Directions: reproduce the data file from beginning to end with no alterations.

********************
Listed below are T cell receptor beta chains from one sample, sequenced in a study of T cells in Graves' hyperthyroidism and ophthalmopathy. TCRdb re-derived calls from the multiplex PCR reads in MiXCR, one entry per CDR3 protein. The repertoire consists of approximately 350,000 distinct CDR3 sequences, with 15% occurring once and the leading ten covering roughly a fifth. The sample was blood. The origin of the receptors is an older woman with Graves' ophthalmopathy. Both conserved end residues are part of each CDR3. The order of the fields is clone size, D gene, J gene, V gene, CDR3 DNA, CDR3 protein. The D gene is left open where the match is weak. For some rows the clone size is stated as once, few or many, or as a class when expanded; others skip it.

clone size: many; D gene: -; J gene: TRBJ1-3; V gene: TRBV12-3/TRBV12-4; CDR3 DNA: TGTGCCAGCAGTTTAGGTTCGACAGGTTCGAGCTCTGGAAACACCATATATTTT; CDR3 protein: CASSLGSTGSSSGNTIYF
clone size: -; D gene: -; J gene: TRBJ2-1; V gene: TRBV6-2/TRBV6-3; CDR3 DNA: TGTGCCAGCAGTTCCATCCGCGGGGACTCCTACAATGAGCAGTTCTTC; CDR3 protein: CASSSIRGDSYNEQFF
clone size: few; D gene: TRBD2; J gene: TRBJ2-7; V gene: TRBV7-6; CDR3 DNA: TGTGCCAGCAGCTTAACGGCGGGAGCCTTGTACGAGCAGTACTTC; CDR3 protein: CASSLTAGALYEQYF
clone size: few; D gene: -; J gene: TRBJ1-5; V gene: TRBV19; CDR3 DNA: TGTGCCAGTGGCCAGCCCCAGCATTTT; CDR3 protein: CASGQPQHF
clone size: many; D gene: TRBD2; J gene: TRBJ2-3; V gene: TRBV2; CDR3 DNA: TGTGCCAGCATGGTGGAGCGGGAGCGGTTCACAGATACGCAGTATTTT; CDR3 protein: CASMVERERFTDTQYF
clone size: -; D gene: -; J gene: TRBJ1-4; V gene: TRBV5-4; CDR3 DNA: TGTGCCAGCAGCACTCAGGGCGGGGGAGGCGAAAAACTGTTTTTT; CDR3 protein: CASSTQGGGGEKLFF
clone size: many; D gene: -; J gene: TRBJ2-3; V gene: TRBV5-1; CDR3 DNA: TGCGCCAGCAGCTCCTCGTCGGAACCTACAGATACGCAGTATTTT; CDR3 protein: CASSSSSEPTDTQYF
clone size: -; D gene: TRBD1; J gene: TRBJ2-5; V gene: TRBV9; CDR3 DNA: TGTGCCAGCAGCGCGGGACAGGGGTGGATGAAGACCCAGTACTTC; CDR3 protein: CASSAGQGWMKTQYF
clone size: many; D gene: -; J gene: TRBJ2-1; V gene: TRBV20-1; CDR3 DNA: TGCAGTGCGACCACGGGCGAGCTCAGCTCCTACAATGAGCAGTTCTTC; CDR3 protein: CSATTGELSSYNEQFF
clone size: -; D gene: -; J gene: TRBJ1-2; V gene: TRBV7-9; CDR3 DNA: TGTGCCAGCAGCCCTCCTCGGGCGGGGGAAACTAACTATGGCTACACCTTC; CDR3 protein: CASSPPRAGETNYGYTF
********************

Listed below are T cell receptor beta chains from one sample, sequenced in a study of T cells in Graves' hyperthyroidism and ophthalmopathy. TCRdb re-derived calls from the multiplex PCR reads in MiXCR, one entry per CDR3 protein. The repertoire consists of approximately 350,000 distinct CDR3 sequences, with 15% occurring once and the leading ten covering roughly a fifth. The sample was blood. The origin of the receptors is an older woman with Graves' ophthalmopathy. Both conserved end residues are part of each CDR3. The order of the fields is clone size, D gene, J gene, V gene, CDR3 DNA, CDR3 protein. The D gene is left open where the match is weak. For some rows the clone size is stated as once, few or many, or as a class when expanded; others skip it.

clone size: many; D gene: -; J gene: TRBJ1-3; V gene: TRBV12-3/TRBV12-4; CDR3 DNA: TGTGCCAGCAGTTTAGGTTCGACAGGTTCGAGCTCTGGAAACACCATATATTTT; CDR3 protein: CASSLGSTGSSSGNTIYF
clone size: -; D gene: -; J gene: TRBJ2-1; V gene: TRBV6-2/TRBV6-3; CDR3 DNA: TGTGCCAGCAGTTCCATCCGCGGGGACTCCTACAATGAGCAGTTCTTC; CDR3 protein: CASSSIRGDSYNEQFF
clone size: few; D gene: TRBD2; J gene: TRBJ2-7; V gene: TRBV7-6; CDR3 DNA: TGTGCCAGCAGCTTAACGGCGGGAGCCTTGTACGAGCAGTACTTC; CDR3 protein: CASSLTAGALYEQYF
clone size: few; D gene: -; J gene: TRBJ1-5; V gene: TRBV19; CDR3 DNA: TGTGCCAGTGGCCAGCCCCAGCATTTT; CDR3 protein: CASGQPQHF
clone size: many; D gene: TRBD2; J gene: TRBJ2-3; V gene: TRBV2; CDR3 DNA: TGTGCCAGCATGGTGGAGCGGGAGCGGTTCACAGATACGCAGTATTTT; CDR3 protein: CASMVERERFTDTQYF
clone size: -; D gene: -; J gene: TRBJ1-4; V gene: TRBV5-4; CDR3 DNA: TGTGCCAGCAGCACTCAGGGCGGGGGAGGCGAAAAACTGTTTTTT; CDR3 protein: CASSTQGGGGEKLFF
clone size: many; D gene: -; J gene: TRBJ2-3; V gene: TRBV5-1; CDR3 DNA: TGCGCCAGCAGCTCCTCGTCGGAACCTACAGATACGCAGTATTTT; CDR3 protein: CASSSSSEPTDTQYF
clone size: -; D gene: TRBD1; J gene: TRBJ2-5; V gene: TRBV9; CDR3 DNA: TGTGCCAGCAGCGCGGGACAGGGGTGGATGAAGACCCAGTACTTC; CDR3 protein: CASSAGQGWMKTQYF
clone size: many; D gene: -; J gene: TRBJ2-1; V gene: TRBV20-1; CDR3 DNA: TGCAGTGCGACCACGGGCGAGCTCAGCTCCTACAATGAGCAGTTCTTC; CDR3 protein: CSATTGELSSYNEQFF
clone size: -; D gene: -; J gene: TRBJ1-2; V gene: TRBV7-9; CDR3 DNA: TGTGCCAGCAGCCCTCCTCGGGCGGGGGAAACTAACTATGGCTACACCTTC; CDR3 protein: CASSPPRAGETNYGYTF